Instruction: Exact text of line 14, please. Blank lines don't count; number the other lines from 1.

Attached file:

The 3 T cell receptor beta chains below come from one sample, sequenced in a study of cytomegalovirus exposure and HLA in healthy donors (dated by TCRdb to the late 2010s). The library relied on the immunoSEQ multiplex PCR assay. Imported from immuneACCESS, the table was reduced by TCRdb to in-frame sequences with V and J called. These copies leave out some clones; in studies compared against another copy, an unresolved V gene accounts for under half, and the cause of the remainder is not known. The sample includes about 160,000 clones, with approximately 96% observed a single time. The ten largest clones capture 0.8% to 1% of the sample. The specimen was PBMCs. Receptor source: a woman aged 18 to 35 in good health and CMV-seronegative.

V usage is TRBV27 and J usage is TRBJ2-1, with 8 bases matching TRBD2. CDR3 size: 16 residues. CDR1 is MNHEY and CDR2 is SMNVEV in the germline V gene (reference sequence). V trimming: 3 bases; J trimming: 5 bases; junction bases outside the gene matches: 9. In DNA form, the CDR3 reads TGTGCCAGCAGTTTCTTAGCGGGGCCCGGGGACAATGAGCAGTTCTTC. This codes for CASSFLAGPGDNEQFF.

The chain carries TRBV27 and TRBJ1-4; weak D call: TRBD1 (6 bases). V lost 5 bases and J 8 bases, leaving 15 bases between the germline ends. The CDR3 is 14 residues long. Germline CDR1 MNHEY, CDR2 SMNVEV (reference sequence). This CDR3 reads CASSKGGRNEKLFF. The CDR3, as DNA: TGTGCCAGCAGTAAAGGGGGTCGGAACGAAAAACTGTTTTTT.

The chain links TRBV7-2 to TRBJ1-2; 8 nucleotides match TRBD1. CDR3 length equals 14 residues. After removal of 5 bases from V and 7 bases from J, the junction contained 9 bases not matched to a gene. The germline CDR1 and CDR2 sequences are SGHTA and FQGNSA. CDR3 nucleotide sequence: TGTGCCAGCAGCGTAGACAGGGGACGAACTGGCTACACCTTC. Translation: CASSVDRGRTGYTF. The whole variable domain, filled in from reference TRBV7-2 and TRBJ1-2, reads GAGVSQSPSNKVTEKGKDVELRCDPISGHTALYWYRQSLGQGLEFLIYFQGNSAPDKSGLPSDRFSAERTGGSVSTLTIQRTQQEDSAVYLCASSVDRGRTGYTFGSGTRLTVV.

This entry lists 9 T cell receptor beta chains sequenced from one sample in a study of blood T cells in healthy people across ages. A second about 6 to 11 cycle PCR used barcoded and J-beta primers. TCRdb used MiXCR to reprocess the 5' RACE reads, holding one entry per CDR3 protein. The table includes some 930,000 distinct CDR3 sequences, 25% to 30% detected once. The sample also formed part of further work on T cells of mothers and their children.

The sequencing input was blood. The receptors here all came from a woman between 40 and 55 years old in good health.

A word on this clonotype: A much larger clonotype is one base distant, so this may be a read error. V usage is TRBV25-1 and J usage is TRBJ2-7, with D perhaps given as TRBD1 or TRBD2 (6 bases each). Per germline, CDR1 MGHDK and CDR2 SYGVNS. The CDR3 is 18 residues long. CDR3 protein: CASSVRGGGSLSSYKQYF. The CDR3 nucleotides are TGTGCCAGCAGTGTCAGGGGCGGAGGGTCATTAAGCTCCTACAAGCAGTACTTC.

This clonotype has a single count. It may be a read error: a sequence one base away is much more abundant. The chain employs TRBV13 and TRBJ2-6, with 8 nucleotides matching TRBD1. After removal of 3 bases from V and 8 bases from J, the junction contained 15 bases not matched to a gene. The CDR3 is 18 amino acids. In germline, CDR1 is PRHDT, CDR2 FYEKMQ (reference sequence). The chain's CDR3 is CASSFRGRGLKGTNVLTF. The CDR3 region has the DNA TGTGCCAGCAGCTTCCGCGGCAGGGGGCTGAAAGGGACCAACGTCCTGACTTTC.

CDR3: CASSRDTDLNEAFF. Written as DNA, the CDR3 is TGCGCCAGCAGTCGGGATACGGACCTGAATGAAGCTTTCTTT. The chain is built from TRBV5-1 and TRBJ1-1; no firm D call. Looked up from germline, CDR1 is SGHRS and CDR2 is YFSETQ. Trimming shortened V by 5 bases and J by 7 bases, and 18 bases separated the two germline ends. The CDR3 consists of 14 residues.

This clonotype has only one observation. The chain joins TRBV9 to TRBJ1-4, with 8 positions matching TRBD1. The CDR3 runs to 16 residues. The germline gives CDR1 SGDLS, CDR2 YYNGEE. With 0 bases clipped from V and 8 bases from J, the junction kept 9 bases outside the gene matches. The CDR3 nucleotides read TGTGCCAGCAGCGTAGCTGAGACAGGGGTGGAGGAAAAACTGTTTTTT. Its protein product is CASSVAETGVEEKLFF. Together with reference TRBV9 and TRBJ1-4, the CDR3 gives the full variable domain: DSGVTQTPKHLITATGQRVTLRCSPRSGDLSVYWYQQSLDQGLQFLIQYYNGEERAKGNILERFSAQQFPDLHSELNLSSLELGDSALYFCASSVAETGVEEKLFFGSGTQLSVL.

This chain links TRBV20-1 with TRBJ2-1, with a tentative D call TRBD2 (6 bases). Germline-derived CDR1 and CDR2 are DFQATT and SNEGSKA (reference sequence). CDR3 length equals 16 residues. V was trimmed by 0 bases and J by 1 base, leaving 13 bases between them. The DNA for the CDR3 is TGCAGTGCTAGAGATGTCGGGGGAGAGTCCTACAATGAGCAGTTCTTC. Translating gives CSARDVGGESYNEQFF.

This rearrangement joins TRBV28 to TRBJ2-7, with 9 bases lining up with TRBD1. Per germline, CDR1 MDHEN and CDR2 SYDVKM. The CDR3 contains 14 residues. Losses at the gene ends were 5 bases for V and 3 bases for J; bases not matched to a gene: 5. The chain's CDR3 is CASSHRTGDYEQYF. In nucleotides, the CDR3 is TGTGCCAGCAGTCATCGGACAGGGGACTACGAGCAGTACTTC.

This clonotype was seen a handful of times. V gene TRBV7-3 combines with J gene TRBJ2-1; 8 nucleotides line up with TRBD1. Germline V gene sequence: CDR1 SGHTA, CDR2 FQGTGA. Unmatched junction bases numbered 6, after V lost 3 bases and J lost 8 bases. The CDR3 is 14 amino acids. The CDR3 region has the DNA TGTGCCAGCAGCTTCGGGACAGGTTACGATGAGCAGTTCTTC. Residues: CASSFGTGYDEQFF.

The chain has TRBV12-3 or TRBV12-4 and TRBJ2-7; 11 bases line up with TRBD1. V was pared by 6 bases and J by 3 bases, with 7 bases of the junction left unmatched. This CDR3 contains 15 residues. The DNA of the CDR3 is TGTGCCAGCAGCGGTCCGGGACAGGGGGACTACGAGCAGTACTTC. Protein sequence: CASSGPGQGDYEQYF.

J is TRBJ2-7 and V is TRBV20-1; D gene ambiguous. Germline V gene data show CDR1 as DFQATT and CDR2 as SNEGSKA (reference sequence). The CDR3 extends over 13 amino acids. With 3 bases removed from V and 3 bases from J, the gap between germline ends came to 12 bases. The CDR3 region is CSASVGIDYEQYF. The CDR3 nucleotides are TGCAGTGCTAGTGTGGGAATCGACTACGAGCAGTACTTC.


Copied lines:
The chain has TRBV12-3 or TRBV12-4 and TRBJ2-7; 11 bases line up with TRBD1. V was pared by 6 bases and J by 3 bases, with 7 bases of the junction left unmatched. This CDR3 contains 15 residues. The DNA of the CDR3 is TGTGCCAGCAGCGGTCCGGGACAGGGGGACTACGAGCAGTACTTC. Protein sequence: CASSGPGQGDYEQYF.